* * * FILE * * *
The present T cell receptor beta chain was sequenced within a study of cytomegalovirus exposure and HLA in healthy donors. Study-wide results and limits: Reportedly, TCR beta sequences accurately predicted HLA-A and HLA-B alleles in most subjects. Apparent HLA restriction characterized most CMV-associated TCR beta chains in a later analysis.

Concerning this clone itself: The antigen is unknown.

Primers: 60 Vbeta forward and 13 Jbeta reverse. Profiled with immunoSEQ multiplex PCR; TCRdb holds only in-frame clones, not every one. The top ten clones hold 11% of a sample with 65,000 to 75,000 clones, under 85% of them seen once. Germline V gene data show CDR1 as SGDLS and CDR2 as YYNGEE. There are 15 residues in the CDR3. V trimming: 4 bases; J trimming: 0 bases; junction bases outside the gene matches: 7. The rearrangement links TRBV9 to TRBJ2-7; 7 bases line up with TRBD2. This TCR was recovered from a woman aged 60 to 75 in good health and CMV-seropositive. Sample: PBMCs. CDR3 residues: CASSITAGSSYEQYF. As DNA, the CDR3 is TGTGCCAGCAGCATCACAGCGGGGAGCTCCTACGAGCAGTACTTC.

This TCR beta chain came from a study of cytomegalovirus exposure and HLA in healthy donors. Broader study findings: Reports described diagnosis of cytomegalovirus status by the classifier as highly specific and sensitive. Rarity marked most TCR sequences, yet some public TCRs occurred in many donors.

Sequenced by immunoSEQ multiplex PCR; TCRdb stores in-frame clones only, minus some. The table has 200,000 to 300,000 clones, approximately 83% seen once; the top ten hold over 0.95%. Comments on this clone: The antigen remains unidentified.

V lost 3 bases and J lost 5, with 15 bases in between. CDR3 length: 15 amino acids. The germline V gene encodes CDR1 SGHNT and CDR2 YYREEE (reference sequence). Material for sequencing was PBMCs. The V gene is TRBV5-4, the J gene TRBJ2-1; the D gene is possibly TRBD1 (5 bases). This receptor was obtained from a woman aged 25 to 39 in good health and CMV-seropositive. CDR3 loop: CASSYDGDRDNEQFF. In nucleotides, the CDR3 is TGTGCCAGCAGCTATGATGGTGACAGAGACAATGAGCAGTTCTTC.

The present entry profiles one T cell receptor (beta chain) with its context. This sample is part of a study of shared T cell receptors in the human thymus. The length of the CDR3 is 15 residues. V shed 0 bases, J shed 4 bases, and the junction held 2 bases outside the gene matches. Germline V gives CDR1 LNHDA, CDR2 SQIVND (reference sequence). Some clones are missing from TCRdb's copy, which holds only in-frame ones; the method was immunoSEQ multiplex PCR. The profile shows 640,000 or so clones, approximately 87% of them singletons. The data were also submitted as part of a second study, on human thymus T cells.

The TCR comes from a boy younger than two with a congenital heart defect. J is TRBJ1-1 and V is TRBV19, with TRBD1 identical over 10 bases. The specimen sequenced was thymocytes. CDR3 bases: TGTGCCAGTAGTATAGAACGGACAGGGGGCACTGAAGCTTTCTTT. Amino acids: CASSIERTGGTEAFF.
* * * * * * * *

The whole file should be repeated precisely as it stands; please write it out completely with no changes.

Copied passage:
The present T cell receptor beta chain was sequenced within a study of cytomegalovirus exposure and HLA in healthy donors. Study-wide results and limits: Reportedly, TCR beta sequences accurately predicted HLA-A and HLA-B alleles in most subjects. Apparent HLA restriction characterized most CMV-associated TCR beta chains in a later analysis.

Concerning this clone itself: The antigen is unknown.

Primers: 60 Vbeta forward and 13 Jbeta reverse. Profiled with immunoSEQ multiplex PCR; TCRdb holds only in-frame clones, not every one. The top ten clones hold 11% of a sample with 65,000 to 75,000 clones, under 85% of them seen once. Germline V gene data show CDR1 as SGDLS and CDR2 as YYNGEE. There are 15 residues in the CDR3. V trimming: 4 bases; J trimming: 0 bases; junction bases outside the gene matches: 7. The rearrangement links TRBV9 to TRBJ2-7; 7 bases line up with TRBD2. This TCR was recovered from a woman aged 60 to 75 in good health and CMV-seropositive. Sample: PBMCs. CDR3 residues: CASSITAGSSYEQYF. As DNA, the CDR3 is TGTGCCAGCAGCATCACAGCGGGGAGCTCCTACGAGCAGTACTTC.

This TCR beta chain came from a study of cytomegalovirus exposure and HLA in healthy donors. Broader study findings: Reports described diagnosis of cytomegalovirus status by the classifier as highly specific and sensitive. Rarity marked most TCR sequences, yet some public TCRs occurred in many donors.

Sequenced by immunoSEQ multiplex PCR; TCRdb stores in-frame clones only, minus some. The table has 200,000 to 300,000 clones, approximately 83% seen once; the top ten hold over 0.95%. Comments on this clone: The antigen remains unidentified.

V lost 3 bases and J lost 5, with 15 bases in between. CDR3 length: 15 amino acids. The germline V gene encodes CDR1 SGHNT and CDR2 YYREEE (reference sequence). Material for sequencing was PBMCs. The V gene is TRBV5-4, the J gene TRBJ2-1; the D gene is possibly TRBD1 (5 bases). This receptor was obtained from a woman aged 25 to 39 in good health and CMV-seropositive. CDR3 loop: CASSYDGDRDNEQFF. In nucleotides, the CDR3 is TGTGCCAGCAGCTATGATGGTGACAGAGACAATGAGCAGTTCTTC.

The present entry profiles one T cell receptor (beta chain) with its context. This sample is part of a study of shared T cell receptors in the human thymus. The length of the CDR3 is 15 residues. V shed 0 bases, J shed 4 bases, and the junction held 2 bases outside the gene matches. Germline V gives CDR1 LNHDA, CDR2 SQIVND (reference sequence). Some clones are missing from TCRdb's copy, which holds only in-frame ones; the method was immunoSEQ multiplex PCR. The profile shows 640,000 or so clones, approximately 87% of them singletons. The data were also submitted as part of a second study, on human thymus T cells.

The TCR comes from a boy younger than two with a congenital heart defect. J is TRBJ1-1 and V is TRBV19, with TRBD1 identical over 10 bases. The specimen sequenced was thymocytes. CDR3 bases: TGTGCCAGTAGTATAGAACGGACAGGGGGCACTGAAGCTTTCTTT. Amino acids: CASSIERTGGTEAFF.